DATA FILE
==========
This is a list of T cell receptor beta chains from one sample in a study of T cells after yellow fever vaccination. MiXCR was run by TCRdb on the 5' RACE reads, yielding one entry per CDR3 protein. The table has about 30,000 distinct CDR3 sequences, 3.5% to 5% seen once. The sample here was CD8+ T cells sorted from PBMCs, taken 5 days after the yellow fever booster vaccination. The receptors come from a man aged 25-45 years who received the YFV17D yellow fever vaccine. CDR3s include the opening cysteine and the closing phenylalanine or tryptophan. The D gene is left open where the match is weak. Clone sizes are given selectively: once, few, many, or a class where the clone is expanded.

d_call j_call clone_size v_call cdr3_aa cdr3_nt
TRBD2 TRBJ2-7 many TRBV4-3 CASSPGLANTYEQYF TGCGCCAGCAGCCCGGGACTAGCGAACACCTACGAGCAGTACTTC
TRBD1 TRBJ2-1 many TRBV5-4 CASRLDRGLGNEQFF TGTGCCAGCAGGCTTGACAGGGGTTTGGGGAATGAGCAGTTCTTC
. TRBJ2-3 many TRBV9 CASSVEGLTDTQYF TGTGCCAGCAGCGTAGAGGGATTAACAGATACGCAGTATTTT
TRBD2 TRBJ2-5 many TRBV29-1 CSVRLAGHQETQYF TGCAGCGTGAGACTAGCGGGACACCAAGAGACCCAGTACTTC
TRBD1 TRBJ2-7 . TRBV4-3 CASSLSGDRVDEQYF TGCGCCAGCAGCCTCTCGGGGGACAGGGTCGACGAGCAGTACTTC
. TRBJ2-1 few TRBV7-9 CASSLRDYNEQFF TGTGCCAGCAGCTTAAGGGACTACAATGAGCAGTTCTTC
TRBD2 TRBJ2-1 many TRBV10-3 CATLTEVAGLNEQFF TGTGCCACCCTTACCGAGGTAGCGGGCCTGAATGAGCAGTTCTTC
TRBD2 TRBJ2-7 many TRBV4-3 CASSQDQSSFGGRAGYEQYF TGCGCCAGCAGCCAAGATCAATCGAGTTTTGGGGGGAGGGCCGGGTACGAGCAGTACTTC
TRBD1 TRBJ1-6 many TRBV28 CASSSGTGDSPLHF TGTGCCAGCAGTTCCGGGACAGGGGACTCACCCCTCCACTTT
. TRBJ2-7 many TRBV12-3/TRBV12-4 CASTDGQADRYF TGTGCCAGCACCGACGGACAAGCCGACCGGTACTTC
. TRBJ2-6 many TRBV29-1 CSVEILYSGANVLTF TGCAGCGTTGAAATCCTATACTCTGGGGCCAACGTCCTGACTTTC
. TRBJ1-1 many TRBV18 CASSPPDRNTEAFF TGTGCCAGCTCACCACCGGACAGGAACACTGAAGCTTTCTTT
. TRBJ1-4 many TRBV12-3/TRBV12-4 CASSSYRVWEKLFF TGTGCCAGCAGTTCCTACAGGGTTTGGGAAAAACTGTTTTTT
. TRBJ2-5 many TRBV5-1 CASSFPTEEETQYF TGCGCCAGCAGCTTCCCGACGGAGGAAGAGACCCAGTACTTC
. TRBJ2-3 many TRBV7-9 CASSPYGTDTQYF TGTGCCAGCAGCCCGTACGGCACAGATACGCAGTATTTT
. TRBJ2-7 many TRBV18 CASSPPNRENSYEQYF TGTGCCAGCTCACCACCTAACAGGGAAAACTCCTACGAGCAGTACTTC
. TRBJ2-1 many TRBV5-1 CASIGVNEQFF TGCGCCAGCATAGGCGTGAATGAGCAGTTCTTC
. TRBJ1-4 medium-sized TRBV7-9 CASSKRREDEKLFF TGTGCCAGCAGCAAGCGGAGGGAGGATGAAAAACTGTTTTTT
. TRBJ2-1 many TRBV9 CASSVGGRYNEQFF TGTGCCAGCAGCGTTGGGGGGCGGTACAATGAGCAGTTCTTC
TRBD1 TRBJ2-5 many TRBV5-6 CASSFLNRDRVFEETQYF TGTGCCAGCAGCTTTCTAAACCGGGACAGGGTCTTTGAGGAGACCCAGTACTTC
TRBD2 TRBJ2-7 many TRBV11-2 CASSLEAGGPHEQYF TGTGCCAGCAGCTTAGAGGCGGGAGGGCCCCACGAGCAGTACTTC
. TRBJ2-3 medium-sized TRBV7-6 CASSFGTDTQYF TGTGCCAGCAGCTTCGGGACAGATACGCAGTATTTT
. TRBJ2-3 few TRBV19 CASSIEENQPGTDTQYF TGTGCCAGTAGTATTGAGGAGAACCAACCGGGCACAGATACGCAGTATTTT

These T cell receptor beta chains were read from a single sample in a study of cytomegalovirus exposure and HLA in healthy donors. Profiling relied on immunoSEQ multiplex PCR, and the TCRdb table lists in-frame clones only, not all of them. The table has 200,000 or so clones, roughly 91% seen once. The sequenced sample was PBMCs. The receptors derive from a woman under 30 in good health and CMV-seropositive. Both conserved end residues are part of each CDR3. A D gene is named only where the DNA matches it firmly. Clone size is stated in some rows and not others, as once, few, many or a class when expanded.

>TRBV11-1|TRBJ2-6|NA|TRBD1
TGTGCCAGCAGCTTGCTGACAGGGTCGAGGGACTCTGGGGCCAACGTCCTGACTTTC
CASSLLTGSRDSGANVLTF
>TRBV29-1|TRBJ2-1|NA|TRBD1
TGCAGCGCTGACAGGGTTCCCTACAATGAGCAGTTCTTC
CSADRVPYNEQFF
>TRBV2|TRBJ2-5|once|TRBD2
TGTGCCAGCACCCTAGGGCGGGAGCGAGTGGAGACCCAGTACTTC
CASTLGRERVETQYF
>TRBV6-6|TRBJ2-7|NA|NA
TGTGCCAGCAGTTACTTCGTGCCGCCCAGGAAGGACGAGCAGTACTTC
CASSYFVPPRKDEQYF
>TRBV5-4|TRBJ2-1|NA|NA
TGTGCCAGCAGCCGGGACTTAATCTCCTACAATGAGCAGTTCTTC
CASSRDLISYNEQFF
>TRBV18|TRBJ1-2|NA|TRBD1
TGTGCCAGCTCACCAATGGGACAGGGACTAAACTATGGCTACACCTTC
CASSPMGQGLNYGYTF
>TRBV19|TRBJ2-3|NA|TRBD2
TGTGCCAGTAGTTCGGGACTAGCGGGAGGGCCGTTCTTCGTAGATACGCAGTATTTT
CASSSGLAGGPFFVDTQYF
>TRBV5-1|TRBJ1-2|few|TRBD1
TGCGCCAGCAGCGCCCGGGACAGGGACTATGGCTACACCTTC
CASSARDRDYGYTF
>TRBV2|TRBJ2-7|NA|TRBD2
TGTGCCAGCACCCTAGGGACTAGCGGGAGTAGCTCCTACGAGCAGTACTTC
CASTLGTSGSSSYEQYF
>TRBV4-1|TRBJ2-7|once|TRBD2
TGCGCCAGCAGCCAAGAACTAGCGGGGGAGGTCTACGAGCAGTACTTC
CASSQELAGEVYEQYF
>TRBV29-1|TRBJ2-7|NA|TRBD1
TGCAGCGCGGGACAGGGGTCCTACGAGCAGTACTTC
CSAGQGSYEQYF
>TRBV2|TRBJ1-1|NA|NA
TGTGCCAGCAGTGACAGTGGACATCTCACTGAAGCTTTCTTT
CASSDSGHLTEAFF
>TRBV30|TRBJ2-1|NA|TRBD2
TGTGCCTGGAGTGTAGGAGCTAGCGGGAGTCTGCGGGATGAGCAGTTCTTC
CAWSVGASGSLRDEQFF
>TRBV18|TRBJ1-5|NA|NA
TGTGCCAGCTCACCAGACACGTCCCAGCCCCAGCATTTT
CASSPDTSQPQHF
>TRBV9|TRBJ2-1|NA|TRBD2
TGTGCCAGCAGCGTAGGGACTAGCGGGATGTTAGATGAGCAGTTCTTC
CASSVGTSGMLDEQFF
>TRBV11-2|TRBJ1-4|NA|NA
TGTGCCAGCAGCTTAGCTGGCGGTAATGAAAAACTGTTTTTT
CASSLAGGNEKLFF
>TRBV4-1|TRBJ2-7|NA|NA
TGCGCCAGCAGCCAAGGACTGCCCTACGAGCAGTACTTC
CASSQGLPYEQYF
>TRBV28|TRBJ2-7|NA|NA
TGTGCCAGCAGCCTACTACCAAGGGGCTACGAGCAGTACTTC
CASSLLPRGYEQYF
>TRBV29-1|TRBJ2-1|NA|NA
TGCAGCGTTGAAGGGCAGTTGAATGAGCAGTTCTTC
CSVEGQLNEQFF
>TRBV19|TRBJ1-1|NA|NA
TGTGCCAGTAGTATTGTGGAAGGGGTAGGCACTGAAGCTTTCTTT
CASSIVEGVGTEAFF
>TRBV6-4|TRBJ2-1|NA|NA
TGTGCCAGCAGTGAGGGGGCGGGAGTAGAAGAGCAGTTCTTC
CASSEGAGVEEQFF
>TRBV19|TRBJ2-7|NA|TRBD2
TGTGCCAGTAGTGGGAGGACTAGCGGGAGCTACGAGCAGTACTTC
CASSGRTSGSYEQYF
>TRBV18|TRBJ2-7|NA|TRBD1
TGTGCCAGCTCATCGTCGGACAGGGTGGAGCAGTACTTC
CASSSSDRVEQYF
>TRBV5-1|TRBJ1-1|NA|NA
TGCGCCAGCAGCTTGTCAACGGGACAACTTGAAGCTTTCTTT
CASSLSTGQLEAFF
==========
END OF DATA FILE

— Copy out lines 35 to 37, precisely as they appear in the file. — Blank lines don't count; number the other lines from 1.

CASTLGRERVETQYF
>TRBV6-6|TRBJ2-7|NA|NA
TGTGCCAGCAGTTACTTCGTGCCGCCCAGGAAGGACGAGCAGTACTTC